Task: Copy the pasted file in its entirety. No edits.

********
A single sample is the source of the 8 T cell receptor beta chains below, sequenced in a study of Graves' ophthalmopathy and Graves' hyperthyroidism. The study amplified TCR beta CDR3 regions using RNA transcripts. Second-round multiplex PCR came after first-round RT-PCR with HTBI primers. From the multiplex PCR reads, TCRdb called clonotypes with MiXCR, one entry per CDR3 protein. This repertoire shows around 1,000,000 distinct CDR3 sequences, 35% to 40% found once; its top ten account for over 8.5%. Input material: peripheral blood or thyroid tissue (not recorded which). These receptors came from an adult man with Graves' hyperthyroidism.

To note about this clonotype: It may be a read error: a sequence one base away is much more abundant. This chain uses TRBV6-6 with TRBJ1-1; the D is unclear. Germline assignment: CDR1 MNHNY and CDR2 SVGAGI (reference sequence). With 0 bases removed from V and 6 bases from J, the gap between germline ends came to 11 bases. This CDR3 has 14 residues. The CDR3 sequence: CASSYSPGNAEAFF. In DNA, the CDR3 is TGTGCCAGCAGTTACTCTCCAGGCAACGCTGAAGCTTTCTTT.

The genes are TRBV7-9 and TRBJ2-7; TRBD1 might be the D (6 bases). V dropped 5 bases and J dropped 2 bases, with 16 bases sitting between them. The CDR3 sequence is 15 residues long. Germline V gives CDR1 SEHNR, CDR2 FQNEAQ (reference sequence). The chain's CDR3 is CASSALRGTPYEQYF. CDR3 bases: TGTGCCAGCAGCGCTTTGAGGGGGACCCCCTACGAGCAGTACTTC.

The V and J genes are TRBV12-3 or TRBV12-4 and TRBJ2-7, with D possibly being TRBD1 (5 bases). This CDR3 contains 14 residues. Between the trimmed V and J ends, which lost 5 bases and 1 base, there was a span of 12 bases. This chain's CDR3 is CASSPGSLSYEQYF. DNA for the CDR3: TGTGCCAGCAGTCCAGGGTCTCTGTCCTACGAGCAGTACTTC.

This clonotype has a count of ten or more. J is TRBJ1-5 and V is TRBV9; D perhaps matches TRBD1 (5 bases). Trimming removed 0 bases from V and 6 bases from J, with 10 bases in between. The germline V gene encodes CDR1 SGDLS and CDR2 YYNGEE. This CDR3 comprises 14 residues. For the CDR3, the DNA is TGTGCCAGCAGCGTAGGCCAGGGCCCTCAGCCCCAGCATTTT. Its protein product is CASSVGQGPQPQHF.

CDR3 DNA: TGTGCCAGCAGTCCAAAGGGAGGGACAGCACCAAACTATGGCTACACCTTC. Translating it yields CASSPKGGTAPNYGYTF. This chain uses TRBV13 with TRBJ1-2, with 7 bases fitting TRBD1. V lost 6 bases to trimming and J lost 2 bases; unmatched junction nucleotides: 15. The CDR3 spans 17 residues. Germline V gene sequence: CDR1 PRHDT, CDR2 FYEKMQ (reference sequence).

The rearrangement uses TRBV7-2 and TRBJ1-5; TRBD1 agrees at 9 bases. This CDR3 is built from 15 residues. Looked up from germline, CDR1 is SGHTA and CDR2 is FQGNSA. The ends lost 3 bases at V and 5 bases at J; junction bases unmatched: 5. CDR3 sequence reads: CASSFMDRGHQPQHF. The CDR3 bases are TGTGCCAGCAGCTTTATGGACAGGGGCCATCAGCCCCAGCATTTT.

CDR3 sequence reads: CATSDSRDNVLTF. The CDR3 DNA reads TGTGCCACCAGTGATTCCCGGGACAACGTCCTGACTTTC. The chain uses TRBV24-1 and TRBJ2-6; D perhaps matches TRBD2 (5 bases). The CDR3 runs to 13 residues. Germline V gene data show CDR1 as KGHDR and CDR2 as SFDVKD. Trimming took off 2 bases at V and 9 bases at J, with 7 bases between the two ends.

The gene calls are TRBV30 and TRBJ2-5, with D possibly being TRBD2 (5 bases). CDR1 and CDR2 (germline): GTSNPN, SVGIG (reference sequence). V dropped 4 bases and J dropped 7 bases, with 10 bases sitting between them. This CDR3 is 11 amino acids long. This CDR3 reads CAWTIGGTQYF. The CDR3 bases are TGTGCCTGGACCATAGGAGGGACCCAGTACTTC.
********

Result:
A single sample is the source of the 8 T cell receptor beta chains below, sequenced in a study of Graves' ophthalmopathy and Graves' hyperthyroidism. The study amplified TCR beta CDR3 regions using RNA transcripts. Second-round multiplex PCR came after first-round RT-PCR with HTBI primers. From the multiplex PCR reads, TCRdb called clonotypes with MiXCR, one entry per CDR3 protein. This repertoire shows around 1,000,000 distinct CDR3 sequences, 35% to 40% found once; its top ten account for over 8.5%. Input material: peripheral blood or thyroid tissue (not recorded which). These receptors came from an adult man with Graves' hyperthyroidism.

To note about this clonotype: It may be a read error: a sequence one base away is much more abundant. This chain uses TRBV6-6 with TRBJ1-1; the D is unclear. Germline assignment: CDR1 MNHNY and CDR2 SVGAGI (reference sequence). With 0 bases removed from V and 6 bases from J, the gap between germline ends came to 11 bases. This CDR3 has 14 residues. The CDR3 sequence: CASSYSPGNAEAFF. In DNA, the CDR3 is TGTGCCAGCAGTTACTCTCCAGGCAACGCTGAAGCTTTCTTT.

The genes are TRBV7-9 and TRBJ2-7; TRBD1 might be the D (6 bases). V dropped 5 bases and J dropped 2 bases, with 16 bases sitting between them. The CDR3 sequence is 15 residues long. Germline V gives CDR1 SEHNR, CDR2 FQNEAQ (reference sequence). The chain's CDR3 is CASSALRGTPYEQYF. CDR3 bases: TGTGCCAGCAGCGCTTTGAGGGGGACCCCCTACGAGCAGTACTTC.

The V and J genes are TRBV12-3 or TRBV12-4 and TRBJ2-7, with D possibly being TRBD1 (5 bases). This CDR3 contains 14 residues. Between the trimmed V and J ends, which lost 5 bases and 1 base, there was a span of 12 bases. This chain's CDR3 is CASSPGSLSYEQYF. DNA for the CDR3: TGTGCCAGCAGTCCAGGGTCTCTGTCCTACGAGCAGTACTTC.

This clonotype has a count of ten or more. J is TRBJ1-5 and V is TRBV9; D perhaps matches TRBD1 (5 bases). Trimming removed 0 bases from V and 6 bases from J, with 10 bases in between. The germline V gene encodes CDR1 SGDLS and CDR2 YYNGEE. This CDR3 comprises 14 residues. For the CDR3, the DNA is TGTGCCAGCAGCGTAGGCCAGGGCCCTCAGCCCCAGCATTTT. Its protein product is CASSVGQGPQPQHF.

CDR3 DNA: TGTGCCAGCAGTCCAAAGGGAGGGACAGCACCAAACTATGGCTACACCTTC. Translating it yields CASSPKGGTAPNYGYTF. This chain uses TRBV13 with TRBJ1-2, with 7 bases fitting TRBD1. V lost 6 bases to trimming and J lost 2 bases; unmatched junction nucleotides: 15. The CDR3 spans 17 residues. Germline V gene sequence: CDR1 PRHDT, CDR2 FYEKMQ (reference sequence).

The rearrangement uses TRBV7-2 and TRBJ1-5; TRBD1 agrees at 9 bases. This CDR3 is built from 15 residues. Looked up from germline, CDR1 is SGHTA and CDR2 is FQGNSA. The ends lost 3 bases at V and 5 bases at J; junction bases unmatched: 5. CDR3 sequence reads: CASSFMDRGHQPQHF. The CDR3 bases are TGTGCCAGCAGCTTTATGGACAGGGGCCATCAGCCCCAGCATTTT.

CDR3 sequence reads: CATSDSRDNVLTF. The CDR3 DNA reads TGTGCCACCAGTGATTCCCGGGACAACGTCCTGACTTTC. The chain uses TRBV24-1 and TRBJ2-6; D perhaps matches TRBD2 (5 bases). The CDR3 runs to 13 residues. Germline V gene data show CDR1 as KGHDR and CDR2 as SFDVKD. Trimming took off 2 bases at V and 9 bases at J, with 7 bases between the two ends.

The gene calls are TRBV30 and TRBJ2-5, with D possibly being TRBD2 (5 bases). CDR1 and CDR2 (germline): GTSNPN, SVGIG (reference sequence). V dropped 4 bases and J dropped 7 bases, with 10 bases sitting between them. This CDR3 is 11 amino acids long. This CDR3 reads CAWTIGGTQYF. The CDR3 bases are TGTGCCTGGACCATAGGAGGGACCCAGTACTTC.